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Why Clashes Between Internal and External Stability Goals End in Currency Crises, 1797-1994

Michael Bordo () and Anna Schwartz

No 5710, NBER Working Papers from National Bureau of Economic Research, Inc

Abstract: We argue that recent currency crises reflect clashes between fundamentals and pegged exchange rates, just as did crises in the past. We reject the view that crises reflect self-fulfilling prophecies that are not closely related to measured fundamentals. Doubts about the timing of a market attack on a currency are less important than the fact that it is bound to happen if a government's policies are inconsistent with pegged exchange rates. We base these conclusions on a review of currency crises in the historical record under metallic monetary regimes and of crises post-World War II under Bretton Woods, and since, in European and Latin American pegged exchange rate regimes.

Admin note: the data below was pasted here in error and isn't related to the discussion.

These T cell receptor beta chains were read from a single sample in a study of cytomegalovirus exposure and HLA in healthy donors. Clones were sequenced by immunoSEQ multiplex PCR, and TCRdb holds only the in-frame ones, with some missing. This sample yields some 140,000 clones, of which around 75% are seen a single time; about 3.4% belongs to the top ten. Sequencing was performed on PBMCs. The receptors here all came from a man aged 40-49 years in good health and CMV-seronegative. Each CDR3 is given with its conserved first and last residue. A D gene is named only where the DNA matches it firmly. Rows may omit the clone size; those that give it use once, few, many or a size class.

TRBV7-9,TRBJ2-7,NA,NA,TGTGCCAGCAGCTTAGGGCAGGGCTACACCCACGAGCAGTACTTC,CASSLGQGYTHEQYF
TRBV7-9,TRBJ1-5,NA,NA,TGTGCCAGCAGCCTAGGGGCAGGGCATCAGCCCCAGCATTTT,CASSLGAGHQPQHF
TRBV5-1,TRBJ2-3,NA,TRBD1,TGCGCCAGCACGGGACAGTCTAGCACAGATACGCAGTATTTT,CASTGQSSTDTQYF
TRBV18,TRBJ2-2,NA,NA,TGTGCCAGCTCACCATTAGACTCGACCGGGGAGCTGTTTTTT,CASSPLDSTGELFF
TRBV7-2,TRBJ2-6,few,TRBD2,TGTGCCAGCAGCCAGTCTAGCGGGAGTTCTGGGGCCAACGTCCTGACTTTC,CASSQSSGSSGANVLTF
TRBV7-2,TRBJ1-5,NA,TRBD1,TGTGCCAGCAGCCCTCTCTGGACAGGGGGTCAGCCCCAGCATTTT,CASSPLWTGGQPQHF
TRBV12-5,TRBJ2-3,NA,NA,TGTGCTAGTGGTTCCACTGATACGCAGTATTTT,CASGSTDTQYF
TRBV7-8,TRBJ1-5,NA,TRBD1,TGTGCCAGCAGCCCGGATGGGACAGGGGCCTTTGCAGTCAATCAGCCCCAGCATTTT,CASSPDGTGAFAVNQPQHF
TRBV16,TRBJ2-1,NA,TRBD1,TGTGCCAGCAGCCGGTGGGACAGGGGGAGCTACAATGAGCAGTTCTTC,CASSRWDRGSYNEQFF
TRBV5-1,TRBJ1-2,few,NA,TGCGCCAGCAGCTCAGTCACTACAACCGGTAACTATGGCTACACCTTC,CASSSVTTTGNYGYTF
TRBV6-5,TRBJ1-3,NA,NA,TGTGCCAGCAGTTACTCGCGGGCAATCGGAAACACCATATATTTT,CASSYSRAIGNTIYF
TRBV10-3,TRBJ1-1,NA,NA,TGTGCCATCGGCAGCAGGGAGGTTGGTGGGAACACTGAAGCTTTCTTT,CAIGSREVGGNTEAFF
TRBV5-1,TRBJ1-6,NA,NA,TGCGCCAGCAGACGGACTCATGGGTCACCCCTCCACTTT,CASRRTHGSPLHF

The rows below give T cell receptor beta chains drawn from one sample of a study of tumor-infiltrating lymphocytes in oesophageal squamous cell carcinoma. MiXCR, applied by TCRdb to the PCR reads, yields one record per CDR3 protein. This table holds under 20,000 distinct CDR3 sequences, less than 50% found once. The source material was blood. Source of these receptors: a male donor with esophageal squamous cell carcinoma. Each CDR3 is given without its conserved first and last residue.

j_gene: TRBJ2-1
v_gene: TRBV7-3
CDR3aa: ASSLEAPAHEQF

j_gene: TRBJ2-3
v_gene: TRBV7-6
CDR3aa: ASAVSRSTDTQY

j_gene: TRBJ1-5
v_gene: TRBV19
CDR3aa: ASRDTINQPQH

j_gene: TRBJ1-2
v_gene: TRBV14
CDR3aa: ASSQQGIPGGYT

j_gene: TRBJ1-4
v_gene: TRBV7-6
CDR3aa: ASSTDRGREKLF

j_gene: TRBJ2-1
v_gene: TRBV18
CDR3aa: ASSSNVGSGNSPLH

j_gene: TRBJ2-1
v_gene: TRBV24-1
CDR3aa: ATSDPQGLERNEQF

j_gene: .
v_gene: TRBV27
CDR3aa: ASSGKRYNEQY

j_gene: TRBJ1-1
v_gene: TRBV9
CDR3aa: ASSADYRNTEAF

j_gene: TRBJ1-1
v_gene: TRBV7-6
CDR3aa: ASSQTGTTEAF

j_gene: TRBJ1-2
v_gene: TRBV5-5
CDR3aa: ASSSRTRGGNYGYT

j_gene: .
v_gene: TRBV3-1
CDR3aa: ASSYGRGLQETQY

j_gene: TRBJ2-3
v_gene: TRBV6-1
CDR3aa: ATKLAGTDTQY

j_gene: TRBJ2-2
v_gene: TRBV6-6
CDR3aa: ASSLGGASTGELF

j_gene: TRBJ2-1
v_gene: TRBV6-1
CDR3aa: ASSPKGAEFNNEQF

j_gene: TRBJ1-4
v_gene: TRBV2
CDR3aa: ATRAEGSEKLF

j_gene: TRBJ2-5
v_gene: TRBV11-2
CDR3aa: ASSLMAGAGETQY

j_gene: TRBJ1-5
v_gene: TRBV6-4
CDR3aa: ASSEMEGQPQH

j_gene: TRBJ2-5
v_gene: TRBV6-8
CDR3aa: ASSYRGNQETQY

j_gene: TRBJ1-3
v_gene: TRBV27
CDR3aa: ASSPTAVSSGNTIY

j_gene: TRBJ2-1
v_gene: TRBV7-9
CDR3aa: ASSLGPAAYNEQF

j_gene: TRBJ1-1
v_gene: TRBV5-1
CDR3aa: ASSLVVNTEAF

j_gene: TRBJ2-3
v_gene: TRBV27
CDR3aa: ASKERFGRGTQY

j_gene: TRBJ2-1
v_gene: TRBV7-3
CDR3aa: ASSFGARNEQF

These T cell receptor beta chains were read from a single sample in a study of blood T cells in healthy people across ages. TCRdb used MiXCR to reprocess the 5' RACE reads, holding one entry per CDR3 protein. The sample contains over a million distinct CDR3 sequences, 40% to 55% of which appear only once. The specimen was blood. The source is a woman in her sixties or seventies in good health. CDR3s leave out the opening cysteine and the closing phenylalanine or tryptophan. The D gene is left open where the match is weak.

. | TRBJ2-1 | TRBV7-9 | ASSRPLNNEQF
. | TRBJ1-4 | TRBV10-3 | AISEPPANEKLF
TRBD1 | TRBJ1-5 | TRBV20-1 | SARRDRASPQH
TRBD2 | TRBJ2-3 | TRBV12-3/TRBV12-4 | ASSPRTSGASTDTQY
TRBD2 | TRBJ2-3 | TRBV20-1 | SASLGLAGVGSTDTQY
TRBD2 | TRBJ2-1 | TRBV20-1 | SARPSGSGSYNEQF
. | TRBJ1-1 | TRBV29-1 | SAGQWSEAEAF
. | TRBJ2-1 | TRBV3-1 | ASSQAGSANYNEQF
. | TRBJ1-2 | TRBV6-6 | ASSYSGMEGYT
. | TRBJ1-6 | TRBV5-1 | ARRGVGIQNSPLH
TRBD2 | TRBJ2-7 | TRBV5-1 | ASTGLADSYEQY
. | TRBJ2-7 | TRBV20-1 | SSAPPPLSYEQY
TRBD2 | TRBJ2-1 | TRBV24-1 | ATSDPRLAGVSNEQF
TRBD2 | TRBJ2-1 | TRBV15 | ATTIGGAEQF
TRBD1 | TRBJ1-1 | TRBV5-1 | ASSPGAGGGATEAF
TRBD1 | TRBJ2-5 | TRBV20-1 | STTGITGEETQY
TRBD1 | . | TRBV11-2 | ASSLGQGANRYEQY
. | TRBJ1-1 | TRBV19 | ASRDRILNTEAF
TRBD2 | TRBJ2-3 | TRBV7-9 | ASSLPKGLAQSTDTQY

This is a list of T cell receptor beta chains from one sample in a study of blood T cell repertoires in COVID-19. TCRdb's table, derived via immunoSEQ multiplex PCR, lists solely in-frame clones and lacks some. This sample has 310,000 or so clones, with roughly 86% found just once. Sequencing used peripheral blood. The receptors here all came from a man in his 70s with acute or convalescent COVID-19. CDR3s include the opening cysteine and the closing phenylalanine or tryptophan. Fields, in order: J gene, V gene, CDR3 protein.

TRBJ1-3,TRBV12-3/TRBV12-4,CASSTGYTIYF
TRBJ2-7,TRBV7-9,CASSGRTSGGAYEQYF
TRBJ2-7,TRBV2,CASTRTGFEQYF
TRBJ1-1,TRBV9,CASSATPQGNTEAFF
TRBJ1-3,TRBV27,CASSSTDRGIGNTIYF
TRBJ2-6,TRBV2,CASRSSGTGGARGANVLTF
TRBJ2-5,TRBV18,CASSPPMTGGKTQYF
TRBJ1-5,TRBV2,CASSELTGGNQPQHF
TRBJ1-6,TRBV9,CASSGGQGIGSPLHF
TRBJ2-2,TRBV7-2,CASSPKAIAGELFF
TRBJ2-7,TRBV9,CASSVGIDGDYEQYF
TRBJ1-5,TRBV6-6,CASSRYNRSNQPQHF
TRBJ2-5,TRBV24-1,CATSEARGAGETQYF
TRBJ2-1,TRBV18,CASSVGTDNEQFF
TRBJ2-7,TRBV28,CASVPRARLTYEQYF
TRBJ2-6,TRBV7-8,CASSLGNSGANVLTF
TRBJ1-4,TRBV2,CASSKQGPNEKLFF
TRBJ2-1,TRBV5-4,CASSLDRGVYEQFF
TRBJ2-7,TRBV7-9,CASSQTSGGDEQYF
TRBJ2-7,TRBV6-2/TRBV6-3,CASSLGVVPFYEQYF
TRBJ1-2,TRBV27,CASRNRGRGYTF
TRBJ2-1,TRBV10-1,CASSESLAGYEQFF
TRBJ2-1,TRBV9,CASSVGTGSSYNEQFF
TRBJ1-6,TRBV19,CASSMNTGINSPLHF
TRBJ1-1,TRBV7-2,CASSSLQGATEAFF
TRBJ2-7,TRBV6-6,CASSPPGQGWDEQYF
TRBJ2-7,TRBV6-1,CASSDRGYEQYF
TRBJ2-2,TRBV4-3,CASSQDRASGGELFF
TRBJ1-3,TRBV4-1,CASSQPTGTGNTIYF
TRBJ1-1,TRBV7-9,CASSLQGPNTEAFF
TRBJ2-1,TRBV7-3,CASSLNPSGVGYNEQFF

JEL-codes: F (search for similar items in EconPapers)
Date: 1996-08
Note: ME IFM
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Published as Open Economies Review, Vol. 7 pp. 437-468, December 1996

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